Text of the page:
“Due to the current situation, we are also encouraging fire station laundries to run sanitization cycles between loads as a precautionary measure,” said Peregoy. “Although time and temperature methodology following CDC guidelines are one way to kill viruses, a more practical way is to use an effective disinfectant.”
Suitable disinfectants are registered under EPA Registration Number 1839-166 or 1839-169.
“Three examples of such products popular in the fire market for PPE disinfecting are marketed under the names Pro Quaternary by Clorox Corp, GS Neutral by Spartan Chemical, and Strike-Bac by GenLabs,” said Peregoy. “There may be other products registered to these EPA Registration Numbers but marketed under different names which would also be suitable.”
If the pandemic virus extends, departments should use all available methods to reduce risks. The CDC suggests COVID-19 is more transmittable than most flu viruses. Thus, any direct contact with patients is a potential exposure. Handling potentially exposed gear presents an elevated risk.
“We are encouraging departments to clean and disinfect at the scene to the best of their ability,” Peregoy said. “After that, follow a protocol of red bagging potentially exposed gear at the scene after any potential exposure, and then conduct an immediate specialized cleaning with a disinfectant wash cycle in a washer extractor back at the station.”
In addition, disinfecting hard surfaces in department laundry facilities should be undertaken on a regular interval.
“All surfaces in the laundry should be targeted, including holding bins, tables, drying racks, and the room surfaces as well to reduce the risk of contamination from exposed surfaces,” Peregoy said.
Sleeping areas are another area to be considered. The CDC recommends following standard operating procedures for containing and laundering used linen and to avoid shaking the linen.
“When it comes to the cleanliness of the bedding and mattress, it starts with personal cleanliness,” said Travis Hedlund, sales manager for Sleep Number. “Taking a shower before going to sleep or naps is encouraged, warm showers are also a great way to help engage relaxation to help you fall asleep. The next step is washing all your bedding regularly–sheets, pillowcase, mattress pads, and bedding. I encourage all firefighters to have their own mattress pad and wash that with your sheets.”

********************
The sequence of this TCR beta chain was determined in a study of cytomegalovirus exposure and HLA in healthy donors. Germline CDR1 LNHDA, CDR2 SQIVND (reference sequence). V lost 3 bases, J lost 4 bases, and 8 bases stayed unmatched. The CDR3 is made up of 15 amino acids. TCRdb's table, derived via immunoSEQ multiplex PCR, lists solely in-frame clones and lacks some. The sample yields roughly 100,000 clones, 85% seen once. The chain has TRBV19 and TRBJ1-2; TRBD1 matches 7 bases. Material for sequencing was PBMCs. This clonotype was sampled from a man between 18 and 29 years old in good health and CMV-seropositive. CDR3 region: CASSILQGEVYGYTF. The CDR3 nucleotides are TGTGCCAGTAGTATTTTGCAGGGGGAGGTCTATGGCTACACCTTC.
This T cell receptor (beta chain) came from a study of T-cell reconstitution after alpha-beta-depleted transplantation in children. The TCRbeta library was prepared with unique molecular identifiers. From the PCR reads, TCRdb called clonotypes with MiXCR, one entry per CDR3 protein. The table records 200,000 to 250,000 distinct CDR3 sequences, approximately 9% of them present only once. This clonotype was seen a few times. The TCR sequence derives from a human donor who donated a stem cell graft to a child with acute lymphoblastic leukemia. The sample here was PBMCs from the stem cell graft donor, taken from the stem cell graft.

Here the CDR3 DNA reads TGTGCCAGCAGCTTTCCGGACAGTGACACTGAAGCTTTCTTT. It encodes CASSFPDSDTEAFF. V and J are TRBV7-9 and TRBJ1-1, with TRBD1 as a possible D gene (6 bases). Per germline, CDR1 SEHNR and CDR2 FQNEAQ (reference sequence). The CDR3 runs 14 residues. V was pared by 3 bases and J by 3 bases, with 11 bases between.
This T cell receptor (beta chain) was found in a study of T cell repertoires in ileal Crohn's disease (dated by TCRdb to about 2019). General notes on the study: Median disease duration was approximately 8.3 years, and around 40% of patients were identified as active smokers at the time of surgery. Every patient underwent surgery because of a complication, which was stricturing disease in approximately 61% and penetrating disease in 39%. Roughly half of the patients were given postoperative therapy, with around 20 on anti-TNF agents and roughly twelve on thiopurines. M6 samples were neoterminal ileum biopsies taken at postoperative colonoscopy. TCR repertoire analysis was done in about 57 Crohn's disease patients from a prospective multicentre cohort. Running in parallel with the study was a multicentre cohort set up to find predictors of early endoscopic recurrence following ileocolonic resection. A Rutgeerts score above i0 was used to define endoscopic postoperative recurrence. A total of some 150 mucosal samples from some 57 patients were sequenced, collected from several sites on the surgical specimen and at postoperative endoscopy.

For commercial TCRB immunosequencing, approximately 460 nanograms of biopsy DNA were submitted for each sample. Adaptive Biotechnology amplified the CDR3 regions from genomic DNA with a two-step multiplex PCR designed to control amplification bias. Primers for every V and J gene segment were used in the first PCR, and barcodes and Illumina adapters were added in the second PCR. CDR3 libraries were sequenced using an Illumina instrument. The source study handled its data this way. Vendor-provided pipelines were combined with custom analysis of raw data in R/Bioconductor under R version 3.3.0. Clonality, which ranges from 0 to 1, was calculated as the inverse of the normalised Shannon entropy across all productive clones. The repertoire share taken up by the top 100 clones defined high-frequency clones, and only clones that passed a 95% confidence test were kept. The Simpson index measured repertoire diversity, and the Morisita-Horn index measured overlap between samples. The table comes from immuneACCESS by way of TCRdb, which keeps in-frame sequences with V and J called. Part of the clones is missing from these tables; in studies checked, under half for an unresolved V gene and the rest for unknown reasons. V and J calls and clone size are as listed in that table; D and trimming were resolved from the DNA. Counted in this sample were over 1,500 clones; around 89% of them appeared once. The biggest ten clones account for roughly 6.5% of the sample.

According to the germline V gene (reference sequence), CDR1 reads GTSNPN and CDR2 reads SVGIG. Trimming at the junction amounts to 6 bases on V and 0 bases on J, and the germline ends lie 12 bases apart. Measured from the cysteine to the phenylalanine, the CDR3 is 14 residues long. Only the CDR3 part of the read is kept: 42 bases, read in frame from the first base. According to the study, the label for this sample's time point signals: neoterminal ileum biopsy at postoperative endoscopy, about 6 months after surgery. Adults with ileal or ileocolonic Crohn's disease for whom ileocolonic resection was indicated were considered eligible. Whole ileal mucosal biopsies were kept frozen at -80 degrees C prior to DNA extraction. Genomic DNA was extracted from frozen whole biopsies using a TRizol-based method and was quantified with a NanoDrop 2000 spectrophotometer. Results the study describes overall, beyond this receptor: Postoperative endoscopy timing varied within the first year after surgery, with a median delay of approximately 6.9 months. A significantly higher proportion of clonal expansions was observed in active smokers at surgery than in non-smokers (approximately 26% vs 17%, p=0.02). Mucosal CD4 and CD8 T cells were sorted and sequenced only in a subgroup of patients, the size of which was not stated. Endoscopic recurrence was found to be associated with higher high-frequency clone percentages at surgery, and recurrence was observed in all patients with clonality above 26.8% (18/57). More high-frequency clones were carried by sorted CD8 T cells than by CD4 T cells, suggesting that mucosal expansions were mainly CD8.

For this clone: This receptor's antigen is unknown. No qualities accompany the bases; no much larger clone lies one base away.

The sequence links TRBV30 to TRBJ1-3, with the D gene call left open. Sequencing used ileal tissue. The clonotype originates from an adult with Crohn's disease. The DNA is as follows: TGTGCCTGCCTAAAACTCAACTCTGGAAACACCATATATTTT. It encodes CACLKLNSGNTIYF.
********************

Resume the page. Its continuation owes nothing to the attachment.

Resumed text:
Hedlund advised, “During this time of social distancing and the overwhelming exposure to media and social feed updates, it’s important that we take time to recharge our mind and body. One of the best ways to do this is sleep! When able, take a nap instead of watching TV or looking at your smart device. Prioritize your wellness during this time, maintain your workouts, eat healthy, and stay rested!”
Recliners, chairs and sofas are available in leather-like or microfiber materials. How do you clean these heavily used items? All furniture surfaces inside the living area should be cleaned according to the manufacturer’s recommendation.
Brandon Dunn, president of Working Fire Furniture & Mattress Co., Inc., explained they always recommend general furniture cleaning as part of the routine station duties.